Recent Posts

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You can wait until your 90 days is up or ask Amazon to remove your books now.



I just asked them to let one of my books out of KU and they responded saying no, all I can do is wait until the 90 days are over. Ugh.
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Okay, I've got the banner up with the "Coming Soon" post for the promo on my blog. Participating authors are welcome to use the banner to alert your newsletter sign-ups that it will be starting Friday. I'm alerting my newsletters and letting them know to update their profiles to receive the information in time. It might help people see what they might be missing with the GDPR law coming into affect on Friday. If any participating authors have questions, send me a PM.

**If you'd still like to sign up, I've got a few FREE LISTING spaces left. ;-)
-Lynda

Blog Post for Memorial Day Weekend Promo Banner:
https://lyndabelle.com/2018/05/23/coming-this-friday-erotica-and-erom-deals-for-memorial-day-weekend/
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Writers' Cafe / Re: amazon author review of his own book
« Last post by Jack Krenneck on Today at 04:05:52 PM »
Agree 100%.

Also, it's sometimes mutually beneficial to cooperate with the competition (share data, co-author books, promote each other, etc.).  Competitors don't have to treat each other as enemies.

Having said that, I'm under no delusions. I'm after the same finite resources (customers' time, money, fandom, etc.) as my competition.


Thank you. I also agree that authors can cooperate and don't have to treat each other as enemies. A good comparison might be athletes. For instance, marathon runners often train together day after day, helping each other and motivating each other and sharing information. But on race day, they each try their hardest to win (or achieve a PB).


But rankings equal visibility, and nearly every author with extensive experience whose posts I've read seems to state that visibility equals sales to a certain extent. That's why a lot of authors pay for ads. They want that visibility that sets their book apart from the rest. That's competition in action.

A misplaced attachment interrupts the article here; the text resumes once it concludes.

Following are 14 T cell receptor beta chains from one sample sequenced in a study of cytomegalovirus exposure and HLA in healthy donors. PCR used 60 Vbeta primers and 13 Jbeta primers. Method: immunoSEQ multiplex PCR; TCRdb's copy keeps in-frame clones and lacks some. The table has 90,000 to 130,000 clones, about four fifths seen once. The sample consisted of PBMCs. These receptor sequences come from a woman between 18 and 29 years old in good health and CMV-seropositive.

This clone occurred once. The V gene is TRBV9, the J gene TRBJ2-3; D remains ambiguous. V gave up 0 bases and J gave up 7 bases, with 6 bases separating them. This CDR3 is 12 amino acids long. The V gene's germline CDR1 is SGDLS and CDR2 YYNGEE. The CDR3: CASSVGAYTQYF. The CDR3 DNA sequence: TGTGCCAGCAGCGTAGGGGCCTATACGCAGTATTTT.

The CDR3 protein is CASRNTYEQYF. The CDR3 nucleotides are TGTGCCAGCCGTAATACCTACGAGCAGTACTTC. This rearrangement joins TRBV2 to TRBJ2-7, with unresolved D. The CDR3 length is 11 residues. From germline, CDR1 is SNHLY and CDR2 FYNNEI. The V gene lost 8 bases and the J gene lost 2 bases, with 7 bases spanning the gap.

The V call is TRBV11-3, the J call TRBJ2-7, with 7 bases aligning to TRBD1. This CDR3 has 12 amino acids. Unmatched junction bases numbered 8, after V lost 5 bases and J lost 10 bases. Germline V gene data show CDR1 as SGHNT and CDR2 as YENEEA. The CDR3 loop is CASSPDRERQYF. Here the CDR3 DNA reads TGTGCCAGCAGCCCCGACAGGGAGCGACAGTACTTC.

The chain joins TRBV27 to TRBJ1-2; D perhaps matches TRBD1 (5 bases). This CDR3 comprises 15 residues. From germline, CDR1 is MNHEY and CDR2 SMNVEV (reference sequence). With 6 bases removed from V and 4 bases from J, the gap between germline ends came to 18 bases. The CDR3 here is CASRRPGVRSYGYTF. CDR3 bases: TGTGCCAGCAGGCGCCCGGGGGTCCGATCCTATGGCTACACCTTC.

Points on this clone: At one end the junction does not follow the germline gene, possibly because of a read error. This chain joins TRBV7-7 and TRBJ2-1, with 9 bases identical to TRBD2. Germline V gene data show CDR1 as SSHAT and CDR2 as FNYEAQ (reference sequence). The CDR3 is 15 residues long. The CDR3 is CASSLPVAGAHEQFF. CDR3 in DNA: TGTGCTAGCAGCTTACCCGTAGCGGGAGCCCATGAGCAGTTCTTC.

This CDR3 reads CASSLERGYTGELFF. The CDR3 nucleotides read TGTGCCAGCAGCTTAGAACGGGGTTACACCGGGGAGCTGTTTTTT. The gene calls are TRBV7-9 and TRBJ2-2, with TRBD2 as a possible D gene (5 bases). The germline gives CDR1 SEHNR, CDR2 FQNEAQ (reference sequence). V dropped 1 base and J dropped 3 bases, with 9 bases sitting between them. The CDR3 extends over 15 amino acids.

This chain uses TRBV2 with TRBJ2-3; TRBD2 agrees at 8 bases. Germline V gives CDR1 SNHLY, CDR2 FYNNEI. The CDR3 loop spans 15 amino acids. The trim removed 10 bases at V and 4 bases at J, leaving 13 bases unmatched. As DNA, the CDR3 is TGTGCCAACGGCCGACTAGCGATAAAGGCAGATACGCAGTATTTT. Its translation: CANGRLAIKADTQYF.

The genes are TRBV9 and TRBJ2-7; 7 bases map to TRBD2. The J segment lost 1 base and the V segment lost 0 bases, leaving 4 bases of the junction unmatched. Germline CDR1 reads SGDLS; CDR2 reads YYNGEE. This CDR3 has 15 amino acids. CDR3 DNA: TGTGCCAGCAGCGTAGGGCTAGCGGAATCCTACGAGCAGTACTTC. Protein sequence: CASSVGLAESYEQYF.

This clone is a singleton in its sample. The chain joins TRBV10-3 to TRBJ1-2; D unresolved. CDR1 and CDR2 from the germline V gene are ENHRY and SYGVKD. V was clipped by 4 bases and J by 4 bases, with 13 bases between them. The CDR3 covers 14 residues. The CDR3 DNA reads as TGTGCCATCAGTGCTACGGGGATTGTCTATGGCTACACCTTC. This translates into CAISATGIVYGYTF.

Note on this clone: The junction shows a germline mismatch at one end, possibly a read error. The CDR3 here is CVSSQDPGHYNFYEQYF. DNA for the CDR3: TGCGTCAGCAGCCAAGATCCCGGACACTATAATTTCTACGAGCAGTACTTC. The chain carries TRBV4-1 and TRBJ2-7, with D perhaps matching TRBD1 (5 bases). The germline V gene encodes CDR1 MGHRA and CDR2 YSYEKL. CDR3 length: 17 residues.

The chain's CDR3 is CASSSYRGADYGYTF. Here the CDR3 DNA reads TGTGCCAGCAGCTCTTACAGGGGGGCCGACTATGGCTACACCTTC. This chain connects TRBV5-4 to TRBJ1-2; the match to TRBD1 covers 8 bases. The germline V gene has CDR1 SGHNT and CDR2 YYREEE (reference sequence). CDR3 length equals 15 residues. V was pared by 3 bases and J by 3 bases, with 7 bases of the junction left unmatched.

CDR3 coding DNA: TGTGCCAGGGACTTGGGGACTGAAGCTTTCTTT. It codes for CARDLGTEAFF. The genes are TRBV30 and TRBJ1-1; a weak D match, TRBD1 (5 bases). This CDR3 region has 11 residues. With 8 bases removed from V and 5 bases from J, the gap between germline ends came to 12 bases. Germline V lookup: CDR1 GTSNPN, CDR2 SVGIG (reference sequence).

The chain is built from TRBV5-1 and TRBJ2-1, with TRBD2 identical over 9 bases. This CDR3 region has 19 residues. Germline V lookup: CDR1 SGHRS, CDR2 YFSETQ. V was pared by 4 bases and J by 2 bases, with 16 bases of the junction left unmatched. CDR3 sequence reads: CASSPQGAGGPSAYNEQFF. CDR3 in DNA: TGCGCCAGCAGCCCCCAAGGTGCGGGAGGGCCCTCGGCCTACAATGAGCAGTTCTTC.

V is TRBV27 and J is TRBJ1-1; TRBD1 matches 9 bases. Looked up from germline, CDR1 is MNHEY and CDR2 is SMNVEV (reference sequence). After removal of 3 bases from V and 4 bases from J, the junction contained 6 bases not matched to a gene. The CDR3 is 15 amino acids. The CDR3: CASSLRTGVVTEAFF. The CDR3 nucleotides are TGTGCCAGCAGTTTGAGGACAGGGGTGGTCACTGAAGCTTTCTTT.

You're not wrong. Increased visibility leads to increased sales. Massive visibility leads to massive sales. The better the cover, blurb and preview are the better the sale conversion rate and the stickier the book will be. Essentially, people have to see a book before they can buy it.
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Nice. I didn't know that.

I'm not sure the evidence all has to be prior. My understanding of what Kevin wrote is that the descriptiveness objection =/= the first-to-use objection Passive Guy discussed. Rather, you're just showing that the word is commonly used in books and series titles because it describes the books' contents.

I could be misunderstanding this, though.

Even if not, I can't imagine that establishing prior art hurts the challenge in any way.  :)
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I'll just point out, one nice thing about Goodreads searches is it shows publication date in the search listings. So it makes finding prior art fairly easy.
Nice. I didn't know that.

I'm not sure the evidence all has to be prior. My understanding of what Kevin wrote is that the descriptiveness objection =/= the first-to-use objection Passive Guy discussed. Rather, you're just showing that the word is commonly used in books and series titles because it describes the books' contents.

I could be misunderstanding this, though.

Sent from my SM-G930V using Tapatalk

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Writers' Cafe / Re: "message" books for kids
« Last post by SevenDays on Today at 03:58:54 PM »
I never buy or borrow message books for my five-year-old. Nothing bores a kid faster than an overt message.
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I've used Jade's proofreading services on two projects thus far and have another one scheduled to go for next week. I appreciate her thoughtful suggestions and find they have strengthened my stories.